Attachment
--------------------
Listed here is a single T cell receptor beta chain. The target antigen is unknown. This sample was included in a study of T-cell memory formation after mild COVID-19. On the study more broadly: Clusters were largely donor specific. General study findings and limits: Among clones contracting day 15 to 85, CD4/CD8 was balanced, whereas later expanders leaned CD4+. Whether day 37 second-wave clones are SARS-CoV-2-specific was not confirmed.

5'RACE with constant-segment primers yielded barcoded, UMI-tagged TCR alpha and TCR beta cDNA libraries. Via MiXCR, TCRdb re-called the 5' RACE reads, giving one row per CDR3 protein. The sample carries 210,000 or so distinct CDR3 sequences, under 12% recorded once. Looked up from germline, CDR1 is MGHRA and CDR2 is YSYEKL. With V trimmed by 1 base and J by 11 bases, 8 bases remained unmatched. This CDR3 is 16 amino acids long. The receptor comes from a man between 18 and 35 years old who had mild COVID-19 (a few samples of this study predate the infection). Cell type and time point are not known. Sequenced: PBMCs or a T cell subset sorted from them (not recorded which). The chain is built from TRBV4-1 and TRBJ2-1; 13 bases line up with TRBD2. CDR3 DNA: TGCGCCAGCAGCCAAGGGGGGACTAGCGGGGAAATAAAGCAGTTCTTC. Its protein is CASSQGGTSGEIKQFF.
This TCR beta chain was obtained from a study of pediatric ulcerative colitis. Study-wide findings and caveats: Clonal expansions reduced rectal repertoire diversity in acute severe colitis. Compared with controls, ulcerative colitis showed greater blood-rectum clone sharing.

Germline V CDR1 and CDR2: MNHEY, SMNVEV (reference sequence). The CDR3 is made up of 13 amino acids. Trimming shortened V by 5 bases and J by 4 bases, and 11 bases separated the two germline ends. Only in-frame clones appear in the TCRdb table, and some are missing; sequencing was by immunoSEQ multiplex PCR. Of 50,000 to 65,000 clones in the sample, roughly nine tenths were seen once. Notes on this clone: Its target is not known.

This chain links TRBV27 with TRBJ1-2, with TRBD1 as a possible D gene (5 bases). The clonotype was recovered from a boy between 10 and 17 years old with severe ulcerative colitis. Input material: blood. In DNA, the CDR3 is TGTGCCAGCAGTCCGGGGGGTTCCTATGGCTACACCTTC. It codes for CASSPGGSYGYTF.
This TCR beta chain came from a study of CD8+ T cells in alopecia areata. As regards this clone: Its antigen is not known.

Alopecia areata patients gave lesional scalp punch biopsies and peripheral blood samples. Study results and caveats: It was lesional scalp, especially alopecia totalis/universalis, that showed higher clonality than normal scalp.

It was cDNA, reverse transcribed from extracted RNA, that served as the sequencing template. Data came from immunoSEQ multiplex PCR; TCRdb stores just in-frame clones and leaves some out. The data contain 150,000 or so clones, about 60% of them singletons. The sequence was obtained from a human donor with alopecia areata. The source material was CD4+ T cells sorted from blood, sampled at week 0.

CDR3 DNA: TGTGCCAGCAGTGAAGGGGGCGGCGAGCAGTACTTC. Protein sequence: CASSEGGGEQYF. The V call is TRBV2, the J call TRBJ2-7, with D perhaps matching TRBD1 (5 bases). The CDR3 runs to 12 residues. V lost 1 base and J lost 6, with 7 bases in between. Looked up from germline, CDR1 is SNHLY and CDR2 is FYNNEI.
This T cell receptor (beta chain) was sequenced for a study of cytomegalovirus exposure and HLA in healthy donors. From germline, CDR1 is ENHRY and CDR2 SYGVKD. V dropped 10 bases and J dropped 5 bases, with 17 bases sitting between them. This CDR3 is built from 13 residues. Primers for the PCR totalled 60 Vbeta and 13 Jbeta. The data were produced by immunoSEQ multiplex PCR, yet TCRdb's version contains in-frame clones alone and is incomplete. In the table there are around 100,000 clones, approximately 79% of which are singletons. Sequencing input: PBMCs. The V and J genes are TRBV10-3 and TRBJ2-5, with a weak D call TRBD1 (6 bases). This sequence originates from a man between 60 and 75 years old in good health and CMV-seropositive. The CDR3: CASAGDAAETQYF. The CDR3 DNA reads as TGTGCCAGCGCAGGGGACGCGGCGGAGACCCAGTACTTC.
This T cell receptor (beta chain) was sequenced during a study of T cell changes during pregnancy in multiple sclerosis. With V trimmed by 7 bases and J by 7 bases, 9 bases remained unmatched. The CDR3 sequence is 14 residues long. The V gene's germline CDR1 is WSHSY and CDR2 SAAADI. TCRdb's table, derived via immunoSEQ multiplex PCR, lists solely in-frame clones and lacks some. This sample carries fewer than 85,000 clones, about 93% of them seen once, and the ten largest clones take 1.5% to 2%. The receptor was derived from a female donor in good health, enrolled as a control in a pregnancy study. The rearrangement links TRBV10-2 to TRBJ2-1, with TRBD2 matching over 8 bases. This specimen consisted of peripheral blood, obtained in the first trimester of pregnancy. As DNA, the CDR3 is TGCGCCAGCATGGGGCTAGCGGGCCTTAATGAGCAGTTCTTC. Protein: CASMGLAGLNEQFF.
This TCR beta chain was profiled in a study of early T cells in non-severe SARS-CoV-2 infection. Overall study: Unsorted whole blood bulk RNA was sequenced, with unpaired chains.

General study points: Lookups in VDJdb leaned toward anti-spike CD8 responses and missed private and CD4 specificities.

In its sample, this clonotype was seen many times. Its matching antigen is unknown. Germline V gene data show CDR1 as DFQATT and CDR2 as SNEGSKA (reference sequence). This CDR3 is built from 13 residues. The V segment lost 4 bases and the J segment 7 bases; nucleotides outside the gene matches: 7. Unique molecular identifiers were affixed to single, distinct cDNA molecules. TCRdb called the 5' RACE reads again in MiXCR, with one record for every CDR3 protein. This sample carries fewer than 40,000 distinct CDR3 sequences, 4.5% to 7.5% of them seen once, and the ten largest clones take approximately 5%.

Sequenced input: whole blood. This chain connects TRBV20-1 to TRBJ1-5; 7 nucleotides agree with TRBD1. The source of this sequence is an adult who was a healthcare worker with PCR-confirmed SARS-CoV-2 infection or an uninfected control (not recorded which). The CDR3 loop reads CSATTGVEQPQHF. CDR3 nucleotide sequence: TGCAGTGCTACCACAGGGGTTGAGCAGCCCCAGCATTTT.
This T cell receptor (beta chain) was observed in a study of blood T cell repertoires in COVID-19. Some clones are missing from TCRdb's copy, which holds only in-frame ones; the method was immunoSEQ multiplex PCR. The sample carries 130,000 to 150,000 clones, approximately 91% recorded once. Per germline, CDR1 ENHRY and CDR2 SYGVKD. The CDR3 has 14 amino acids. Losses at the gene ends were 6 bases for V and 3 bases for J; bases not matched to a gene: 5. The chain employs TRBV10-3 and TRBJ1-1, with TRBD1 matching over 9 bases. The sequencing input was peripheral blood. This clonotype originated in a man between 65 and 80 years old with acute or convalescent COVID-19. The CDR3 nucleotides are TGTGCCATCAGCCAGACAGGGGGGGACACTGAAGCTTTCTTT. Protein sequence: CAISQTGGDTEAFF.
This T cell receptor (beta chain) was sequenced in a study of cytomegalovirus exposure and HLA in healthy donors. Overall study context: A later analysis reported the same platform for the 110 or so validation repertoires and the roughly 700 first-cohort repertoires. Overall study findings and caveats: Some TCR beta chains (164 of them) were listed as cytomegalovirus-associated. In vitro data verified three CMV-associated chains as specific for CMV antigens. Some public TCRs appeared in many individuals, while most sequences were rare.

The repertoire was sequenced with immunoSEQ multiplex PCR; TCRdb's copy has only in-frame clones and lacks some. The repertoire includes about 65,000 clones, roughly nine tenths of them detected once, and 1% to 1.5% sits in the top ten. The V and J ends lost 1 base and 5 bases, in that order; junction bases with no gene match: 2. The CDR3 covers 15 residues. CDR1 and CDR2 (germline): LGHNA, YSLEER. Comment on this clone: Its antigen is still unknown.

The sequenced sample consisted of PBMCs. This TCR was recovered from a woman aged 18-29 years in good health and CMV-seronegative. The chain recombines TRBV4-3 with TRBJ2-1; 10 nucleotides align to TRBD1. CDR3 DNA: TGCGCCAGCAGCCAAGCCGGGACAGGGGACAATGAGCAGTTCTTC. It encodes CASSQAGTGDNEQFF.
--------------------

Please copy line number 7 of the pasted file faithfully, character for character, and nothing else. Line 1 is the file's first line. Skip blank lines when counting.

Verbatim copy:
Alopecia areata patients gave lesional scalp punch biopsies and peripheral blood samples. Study results and caveats: It was lesional scalp, especially alopecia totalis/universalis, that showed higher clonality than normal scalp.